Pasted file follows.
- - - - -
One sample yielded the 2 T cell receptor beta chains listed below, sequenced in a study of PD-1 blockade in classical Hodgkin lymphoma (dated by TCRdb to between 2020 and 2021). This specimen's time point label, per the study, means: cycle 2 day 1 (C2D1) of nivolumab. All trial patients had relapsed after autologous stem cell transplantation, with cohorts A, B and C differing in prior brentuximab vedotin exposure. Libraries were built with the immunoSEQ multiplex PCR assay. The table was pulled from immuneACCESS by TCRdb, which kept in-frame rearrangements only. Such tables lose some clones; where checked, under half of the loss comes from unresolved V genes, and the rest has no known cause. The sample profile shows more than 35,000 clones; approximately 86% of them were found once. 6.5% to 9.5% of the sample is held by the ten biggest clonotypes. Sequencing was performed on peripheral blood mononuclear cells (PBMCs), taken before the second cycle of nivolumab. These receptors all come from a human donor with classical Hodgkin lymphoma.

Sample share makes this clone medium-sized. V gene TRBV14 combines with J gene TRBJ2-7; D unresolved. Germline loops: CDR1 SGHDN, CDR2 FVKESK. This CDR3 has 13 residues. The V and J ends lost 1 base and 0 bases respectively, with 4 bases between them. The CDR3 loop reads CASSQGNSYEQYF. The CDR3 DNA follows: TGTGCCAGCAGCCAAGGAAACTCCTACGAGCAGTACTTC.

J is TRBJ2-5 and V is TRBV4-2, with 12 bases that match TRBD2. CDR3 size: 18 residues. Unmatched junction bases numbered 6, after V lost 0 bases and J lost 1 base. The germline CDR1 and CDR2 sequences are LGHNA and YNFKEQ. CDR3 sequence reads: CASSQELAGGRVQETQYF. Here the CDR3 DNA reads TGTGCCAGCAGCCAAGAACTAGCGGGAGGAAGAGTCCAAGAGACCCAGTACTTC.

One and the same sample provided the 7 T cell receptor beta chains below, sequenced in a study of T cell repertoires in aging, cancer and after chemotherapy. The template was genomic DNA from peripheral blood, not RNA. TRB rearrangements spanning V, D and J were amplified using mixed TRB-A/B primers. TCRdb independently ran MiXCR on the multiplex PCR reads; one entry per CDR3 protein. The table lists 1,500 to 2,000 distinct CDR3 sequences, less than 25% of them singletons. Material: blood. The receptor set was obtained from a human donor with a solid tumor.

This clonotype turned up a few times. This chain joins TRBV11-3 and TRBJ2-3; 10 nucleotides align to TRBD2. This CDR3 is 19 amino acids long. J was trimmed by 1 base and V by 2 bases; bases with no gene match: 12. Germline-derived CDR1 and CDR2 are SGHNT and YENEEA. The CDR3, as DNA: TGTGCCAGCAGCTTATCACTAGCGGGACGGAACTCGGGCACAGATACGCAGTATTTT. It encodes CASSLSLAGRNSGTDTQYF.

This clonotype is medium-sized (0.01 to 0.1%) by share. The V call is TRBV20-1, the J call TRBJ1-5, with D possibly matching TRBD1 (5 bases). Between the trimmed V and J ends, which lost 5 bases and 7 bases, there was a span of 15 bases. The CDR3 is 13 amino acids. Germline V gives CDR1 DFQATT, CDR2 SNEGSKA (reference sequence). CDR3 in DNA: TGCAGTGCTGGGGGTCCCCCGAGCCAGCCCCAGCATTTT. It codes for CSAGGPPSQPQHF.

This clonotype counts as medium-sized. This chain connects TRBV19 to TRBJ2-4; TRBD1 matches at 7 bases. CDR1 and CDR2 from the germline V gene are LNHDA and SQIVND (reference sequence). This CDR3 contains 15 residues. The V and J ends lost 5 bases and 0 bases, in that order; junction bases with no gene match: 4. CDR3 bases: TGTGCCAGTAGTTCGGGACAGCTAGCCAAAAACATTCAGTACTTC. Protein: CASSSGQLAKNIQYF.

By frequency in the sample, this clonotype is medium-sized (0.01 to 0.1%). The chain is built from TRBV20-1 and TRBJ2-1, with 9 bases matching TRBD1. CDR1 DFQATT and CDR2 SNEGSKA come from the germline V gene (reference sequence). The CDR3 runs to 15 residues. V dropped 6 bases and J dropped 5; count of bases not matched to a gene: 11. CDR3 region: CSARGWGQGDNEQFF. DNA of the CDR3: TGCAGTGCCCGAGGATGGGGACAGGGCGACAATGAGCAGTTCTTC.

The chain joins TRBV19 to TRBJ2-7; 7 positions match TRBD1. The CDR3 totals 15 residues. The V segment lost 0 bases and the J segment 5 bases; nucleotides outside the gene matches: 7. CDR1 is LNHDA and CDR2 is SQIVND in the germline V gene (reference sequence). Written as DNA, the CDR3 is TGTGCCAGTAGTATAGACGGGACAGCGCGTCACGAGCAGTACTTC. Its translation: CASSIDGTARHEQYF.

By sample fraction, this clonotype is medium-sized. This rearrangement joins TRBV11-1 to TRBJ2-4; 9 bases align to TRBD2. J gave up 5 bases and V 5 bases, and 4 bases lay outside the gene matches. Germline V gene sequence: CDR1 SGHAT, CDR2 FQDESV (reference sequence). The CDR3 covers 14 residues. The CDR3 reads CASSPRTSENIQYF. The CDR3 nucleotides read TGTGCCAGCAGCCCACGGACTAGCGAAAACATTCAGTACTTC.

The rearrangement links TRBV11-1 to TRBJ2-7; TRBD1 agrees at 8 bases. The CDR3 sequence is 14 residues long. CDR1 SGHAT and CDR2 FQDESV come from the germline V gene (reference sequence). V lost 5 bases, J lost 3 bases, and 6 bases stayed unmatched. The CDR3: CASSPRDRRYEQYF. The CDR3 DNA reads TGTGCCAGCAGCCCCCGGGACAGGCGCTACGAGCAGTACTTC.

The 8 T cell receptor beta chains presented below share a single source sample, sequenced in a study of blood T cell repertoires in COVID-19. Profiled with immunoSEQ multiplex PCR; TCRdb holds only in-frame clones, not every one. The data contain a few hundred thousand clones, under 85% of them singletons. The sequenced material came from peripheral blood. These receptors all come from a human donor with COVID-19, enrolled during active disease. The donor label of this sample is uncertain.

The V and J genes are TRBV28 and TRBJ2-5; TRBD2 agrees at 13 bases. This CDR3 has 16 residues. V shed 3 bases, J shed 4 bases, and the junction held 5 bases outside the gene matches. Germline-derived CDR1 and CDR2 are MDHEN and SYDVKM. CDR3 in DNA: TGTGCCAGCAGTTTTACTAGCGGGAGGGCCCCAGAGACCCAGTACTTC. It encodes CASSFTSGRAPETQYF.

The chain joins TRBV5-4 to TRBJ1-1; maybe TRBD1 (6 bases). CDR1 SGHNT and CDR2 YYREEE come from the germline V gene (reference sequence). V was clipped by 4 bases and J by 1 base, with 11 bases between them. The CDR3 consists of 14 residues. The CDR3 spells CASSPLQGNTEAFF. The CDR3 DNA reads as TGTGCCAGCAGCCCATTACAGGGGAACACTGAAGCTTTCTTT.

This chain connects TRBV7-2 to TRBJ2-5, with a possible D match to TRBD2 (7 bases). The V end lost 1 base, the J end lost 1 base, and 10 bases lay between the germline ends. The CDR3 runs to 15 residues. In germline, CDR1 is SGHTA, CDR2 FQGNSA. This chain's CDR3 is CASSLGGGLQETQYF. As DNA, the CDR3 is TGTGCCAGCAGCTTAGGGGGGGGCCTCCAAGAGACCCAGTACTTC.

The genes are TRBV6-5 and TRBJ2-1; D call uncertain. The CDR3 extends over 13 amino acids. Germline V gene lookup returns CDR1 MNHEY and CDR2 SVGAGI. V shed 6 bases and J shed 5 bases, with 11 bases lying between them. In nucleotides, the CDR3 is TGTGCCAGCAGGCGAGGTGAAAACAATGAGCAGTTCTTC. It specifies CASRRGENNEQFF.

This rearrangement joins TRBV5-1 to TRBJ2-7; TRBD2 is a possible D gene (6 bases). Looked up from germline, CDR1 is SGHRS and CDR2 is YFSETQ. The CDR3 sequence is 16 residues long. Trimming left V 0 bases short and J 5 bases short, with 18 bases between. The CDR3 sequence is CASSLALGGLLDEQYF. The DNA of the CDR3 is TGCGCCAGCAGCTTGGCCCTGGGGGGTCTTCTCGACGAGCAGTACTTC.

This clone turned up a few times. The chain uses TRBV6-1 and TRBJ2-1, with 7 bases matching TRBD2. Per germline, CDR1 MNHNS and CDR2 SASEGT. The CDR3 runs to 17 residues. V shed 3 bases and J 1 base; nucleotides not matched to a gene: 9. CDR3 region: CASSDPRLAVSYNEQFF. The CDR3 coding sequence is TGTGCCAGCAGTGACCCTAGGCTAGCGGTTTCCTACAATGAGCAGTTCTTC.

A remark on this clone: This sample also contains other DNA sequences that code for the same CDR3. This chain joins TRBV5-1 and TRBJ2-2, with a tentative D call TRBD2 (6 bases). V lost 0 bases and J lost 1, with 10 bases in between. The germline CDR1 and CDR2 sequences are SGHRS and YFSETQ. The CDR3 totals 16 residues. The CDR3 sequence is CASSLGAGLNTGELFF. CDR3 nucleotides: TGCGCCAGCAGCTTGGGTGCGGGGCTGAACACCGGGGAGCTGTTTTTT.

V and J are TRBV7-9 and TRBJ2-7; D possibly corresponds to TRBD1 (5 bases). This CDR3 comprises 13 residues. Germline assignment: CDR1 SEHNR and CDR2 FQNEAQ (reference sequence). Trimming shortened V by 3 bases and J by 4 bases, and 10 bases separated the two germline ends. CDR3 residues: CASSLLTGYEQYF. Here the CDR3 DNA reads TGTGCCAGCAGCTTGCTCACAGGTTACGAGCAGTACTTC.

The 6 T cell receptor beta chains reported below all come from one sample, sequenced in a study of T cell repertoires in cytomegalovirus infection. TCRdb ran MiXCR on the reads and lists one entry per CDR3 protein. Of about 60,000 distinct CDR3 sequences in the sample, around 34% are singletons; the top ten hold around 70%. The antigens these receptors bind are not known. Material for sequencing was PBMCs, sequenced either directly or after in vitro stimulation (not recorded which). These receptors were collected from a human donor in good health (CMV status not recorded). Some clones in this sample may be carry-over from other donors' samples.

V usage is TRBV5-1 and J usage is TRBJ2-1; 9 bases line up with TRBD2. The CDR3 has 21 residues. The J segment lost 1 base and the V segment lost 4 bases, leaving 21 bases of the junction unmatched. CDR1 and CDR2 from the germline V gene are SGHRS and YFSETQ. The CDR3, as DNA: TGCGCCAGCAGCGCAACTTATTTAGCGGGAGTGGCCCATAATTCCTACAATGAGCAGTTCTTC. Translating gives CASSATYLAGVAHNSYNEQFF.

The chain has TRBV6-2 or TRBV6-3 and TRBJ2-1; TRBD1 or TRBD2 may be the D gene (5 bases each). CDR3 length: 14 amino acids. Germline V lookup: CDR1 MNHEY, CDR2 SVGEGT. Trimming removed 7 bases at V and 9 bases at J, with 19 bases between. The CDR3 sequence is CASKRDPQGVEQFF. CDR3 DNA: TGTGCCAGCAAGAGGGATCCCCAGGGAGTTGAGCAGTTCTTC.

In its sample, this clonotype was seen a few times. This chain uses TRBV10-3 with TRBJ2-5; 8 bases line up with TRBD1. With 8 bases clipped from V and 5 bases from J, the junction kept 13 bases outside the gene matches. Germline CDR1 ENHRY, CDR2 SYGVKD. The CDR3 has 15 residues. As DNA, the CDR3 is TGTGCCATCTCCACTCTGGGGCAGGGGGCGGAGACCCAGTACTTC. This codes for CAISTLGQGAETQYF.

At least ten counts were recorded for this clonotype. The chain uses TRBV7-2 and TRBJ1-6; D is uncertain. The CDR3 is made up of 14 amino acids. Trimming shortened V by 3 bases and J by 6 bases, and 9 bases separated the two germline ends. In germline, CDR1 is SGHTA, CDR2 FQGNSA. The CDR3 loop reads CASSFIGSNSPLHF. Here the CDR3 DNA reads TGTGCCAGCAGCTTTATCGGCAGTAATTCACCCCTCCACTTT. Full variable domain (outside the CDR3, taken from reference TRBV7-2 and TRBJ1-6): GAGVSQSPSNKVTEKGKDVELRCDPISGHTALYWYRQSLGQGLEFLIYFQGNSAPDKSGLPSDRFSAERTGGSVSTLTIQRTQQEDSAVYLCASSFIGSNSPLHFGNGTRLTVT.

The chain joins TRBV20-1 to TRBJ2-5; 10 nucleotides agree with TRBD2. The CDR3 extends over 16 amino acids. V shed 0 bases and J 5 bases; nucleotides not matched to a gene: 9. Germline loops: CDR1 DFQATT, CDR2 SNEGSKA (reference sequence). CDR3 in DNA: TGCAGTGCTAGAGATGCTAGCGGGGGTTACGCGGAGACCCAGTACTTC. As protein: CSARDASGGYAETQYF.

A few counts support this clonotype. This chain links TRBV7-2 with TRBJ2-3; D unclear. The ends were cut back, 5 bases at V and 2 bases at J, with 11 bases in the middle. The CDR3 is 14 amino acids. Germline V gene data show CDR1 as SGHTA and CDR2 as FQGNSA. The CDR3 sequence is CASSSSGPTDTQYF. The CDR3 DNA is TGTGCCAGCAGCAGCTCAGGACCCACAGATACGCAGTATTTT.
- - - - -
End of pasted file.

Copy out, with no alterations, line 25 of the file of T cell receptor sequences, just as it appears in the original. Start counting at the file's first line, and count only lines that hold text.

At least ten counts were recorded for this clonotype. The chain uses TRBV7-2 and TRBJ1-6; D is uncertain. The CDR3 is made up of 14 amino acids. Trimming shortened V by 3 bases and J by 6 bases, and 9 bases separated the two germline ends. In germline, CDR1 is SGHTA, CDR2 FQGNSA. The CDR3 loop reads CASSFIGSNSPLHF. Here the CDR3 DNA reads TGTGCCAGCAGCTTTATCGGCAGTAATTCACCCCTCCACTTT. Full variable domain (outside the CDR3, taken from reference TRBV7-2 and TRBJ1-6): GAGVSQSPSNKVTEKGKDVELRCDPISGHTALYWYRQSLGQGLEFLIYFQGNSAPDKSGLPSDRFSAERTGGSVSTLTIQRTQQEDSAVYLCASSFIGSNSPLHFGNGTRLTVT.